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BYU will provide all-access UTA passes to employees, students and dependents for the next ten years

Collaboration among BYU, UVU and UTA aims to promote clean air and reduce traffic congestion.

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BYU president Kevin J Worthen announced today that beginning August 2018 and continuing for the next ten years, current BYU students and employees — as well as their spouses and other dependents — will receive free UTA passes.

“This is an effort to provide a service for our campus community that will also reduce congestion and promote clean air in the valley,” Worthen said. "We're grateful to all who made this possible."

BYU’s announcement came jointly with Utah Valley University, which will also be providing transit passes for its students and employees. Combined, the two universities will provide UTA access to more than 100,000 people annually.

The announcement came as a culmination of several years of relationship building with UTA, whose leaders “brought a vision of expanding services to help students in Utah County,” said Jan Scharman, BYU’s student life vice president. “This has been an important collaboration among UTA, UVU and BYU to benefit not just students and employees, but all of Utah County.”

UTA president and CEO Jerry Benson noted UTA’s commitment to working with local universities to provide quality transportation options. “UTA transit service improves the quality of life for individuals and communities. We connect people to school, work, recreation, friends and family while improving air quality and economic growth,” he said. “UTA is grateful to BYU and UVU for making these benefits more accessible to more people and for making transit an integral part of their universities’ and the region’s future.”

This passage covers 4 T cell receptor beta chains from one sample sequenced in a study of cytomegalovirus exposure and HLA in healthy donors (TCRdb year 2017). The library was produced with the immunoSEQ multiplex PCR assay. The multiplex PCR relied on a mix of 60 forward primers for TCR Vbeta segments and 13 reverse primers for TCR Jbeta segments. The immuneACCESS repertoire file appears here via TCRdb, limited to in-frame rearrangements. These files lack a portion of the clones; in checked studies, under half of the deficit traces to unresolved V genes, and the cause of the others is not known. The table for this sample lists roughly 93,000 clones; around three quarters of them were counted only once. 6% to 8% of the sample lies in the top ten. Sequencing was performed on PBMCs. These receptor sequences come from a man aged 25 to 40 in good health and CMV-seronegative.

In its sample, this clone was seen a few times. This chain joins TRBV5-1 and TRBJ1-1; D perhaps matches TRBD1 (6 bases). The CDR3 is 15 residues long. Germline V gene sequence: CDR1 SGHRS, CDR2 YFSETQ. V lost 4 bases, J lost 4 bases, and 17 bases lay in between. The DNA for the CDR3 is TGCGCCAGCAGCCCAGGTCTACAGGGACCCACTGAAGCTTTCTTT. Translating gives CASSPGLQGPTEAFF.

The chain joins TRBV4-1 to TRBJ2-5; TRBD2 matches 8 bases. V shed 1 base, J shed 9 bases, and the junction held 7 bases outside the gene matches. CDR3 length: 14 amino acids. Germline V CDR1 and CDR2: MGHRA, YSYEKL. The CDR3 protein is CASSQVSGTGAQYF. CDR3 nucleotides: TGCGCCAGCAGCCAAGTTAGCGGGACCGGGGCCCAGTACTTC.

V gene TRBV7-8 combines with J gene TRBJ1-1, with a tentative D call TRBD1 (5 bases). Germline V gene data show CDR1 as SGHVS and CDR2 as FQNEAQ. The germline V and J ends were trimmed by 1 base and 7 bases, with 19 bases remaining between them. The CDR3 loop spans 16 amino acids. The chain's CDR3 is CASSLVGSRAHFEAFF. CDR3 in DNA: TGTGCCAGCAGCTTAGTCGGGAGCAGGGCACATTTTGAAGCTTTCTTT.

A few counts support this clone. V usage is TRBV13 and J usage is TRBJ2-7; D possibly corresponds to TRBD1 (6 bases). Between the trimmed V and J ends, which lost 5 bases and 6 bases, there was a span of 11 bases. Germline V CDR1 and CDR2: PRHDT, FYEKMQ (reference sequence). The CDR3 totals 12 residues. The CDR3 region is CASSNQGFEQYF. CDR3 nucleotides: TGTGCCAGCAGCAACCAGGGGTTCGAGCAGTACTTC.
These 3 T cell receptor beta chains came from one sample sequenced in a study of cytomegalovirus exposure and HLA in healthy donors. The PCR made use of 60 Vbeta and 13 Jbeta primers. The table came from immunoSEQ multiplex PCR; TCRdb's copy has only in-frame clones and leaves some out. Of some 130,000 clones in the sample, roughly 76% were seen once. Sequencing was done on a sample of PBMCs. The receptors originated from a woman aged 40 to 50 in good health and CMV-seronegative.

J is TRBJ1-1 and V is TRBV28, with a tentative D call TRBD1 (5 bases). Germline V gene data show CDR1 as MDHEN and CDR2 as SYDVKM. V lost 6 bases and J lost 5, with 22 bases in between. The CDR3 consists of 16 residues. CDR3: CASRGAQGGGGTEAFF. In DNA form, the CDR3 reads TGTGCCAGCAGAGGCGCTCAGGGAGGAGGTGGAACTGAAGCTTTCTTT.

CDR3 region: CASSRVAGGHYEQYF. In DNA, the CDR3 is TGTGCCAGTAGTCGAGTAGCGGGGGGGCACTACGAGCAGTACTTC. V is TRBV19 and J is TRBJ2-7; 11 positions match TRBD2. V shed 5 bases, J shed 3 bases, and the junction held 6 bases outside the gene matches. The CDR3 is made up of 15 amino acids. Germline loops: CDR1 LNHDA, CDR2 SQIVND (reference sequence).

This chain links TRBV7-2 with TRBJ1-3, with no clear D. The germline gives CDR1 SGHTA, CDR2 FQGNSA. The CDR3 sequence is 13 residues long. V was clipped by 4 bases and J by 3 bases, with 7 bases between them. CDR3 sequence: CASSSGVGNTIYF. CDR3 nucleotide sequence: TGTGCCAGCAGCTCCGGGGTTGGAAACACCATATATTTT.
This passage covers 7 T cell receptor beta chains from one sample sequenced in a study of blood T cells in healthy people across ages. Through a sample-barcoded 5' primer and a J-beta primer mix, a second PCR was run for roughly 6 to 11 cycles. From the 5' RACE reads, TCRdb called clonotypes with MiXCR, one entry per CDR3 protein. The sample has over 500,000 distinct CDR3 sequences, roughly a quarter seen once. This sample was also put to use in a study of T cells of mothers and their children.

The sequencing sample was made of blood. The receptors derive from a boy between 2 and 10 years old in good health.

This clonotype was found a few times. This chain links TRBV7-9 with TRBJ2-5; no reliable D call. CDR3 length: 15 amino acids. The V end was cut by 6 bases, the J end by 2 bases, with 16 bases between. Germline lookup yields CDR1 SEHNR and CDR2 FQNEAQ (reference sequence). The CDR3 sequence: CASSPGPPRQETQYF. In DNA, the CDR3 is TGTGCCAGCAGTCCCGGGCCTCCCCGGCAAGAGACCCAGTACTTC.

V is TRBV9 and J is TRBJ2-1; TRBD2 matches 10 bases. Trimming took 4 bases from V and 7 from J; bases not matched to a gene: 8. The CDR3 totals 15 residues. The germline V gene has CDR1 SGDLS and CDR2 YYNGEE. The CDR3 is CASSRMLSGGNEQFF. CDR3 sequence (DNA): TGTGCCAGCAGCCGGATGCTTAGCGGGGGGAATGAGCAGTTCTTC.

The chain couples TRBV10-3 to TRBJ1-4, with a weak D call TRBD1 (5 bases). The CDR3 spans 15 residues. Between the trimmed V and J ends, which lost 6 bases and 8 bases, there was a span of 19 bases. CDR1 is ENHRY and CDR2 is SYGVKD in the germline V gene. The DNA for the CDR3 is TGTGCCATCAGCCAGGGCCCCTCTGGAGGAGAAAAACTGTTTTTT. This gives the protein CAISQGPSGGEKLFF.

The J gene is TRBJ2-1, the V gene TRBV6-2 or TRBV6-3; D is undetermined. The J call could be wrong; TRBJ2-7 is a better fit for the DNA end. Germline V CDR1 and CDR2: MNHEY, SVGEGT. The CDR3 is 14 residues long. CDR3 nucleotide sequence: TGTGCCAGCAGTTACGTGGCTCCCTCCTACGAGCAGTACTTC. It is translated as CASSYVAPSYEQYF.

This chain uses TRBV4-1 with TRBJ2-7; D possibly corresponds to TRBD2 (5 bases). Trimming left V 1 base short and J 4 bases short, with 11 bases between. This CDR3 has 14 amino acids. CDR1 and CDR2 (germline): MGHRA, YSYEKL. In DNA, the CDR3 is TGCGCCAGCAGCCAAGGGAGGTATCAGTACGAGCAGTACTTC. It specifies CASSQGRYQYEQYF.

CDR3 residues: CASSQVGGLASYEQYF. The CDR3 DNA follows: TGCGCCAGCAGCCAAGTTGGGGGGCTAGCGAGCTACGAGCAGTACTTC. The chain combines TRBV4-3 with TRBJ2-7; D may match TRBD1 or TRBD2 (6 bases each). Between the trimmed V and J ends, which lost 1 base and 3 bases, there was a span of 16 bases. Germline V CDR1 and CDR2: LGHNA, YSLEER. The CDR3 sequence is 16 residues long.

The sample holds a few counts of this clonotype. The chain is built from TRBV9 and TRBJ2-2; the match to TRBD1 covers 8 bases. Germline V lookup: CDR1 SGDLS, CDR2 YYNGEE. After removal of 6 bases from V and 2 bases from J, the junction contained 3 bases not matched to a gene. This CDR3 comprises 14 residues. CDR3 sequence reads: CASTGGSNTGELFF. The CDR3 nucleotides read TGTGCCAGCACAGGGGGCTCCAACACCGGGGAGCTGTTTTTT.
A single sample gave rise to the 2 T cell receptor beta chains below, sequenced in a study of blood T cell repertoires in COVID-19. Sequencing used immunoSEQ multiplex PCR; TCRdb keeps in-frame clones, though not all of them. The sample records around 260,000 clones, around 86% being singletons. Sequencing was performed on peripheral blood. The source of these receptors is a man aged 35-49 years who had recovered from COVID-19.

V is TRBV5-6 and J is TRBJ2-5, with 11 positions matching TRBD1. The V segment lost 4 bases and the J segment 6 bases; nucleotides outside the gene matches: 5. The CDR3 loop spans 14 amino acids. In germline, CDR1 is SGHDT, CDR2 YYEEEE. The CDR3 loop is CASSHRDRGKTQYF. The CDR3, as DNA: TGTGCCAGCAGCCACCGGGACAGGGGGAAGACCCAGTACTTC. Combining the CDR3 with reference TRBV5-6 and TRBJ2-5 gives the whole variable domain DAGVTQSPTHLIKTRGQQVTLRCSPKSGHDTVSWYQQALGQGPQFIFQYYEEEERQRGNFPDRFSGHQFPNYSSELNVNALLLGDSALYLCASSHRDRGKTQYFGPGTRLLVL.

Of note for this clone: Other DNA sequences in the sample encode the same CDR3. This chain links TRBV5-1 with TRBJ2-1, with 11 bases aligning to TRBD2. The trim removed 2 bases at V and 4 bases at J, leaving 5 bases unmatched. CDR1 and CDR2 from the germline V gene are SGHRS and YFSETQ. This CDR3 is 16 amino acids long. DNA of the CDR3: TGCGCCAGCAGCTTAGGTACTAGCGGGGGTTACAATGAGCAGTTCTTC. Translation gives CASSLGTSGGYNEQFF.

Locally, UTA’s bus rapid transit system (BRT), currently under construction and scheduled to launch in August 2018, will connect Provo and Orem in a 10.5-mile, 18-stop continuous bus loop. Buses will hit each stop every six minutes during peak travel times. UTA anticipates the BRT line will take thousands of cars off local roads each day and reduce harmful pollutants by more than 400,000 pounds annually.

With their passes, members of the BYU and UVU campus communities will have access to BRT, as well as FrontRunner, TRAX and other bus routes.

“By offering full transit access to students, we’re helping the next generation of workers become more familiar with public transit so they will continue using it for years to come after graduating,” Benson said.

At BYU, all full- and part-time employees, students who are taking courses on campus in Provo, and their dependents will be eligible for UTA passes (see this list for specifics on those who will be eligible). New BYU ID cards will double as passes, and the university will release information to members of the campus community in the next eight months about when and how the new cards may be obtained.

This early announcement about the passes will give the university time to transition to the new card system. Additionally, by letting incoming students know about their transportation options, Scharman said, “we’ll have many who will not need to bring their cars to this valley.”

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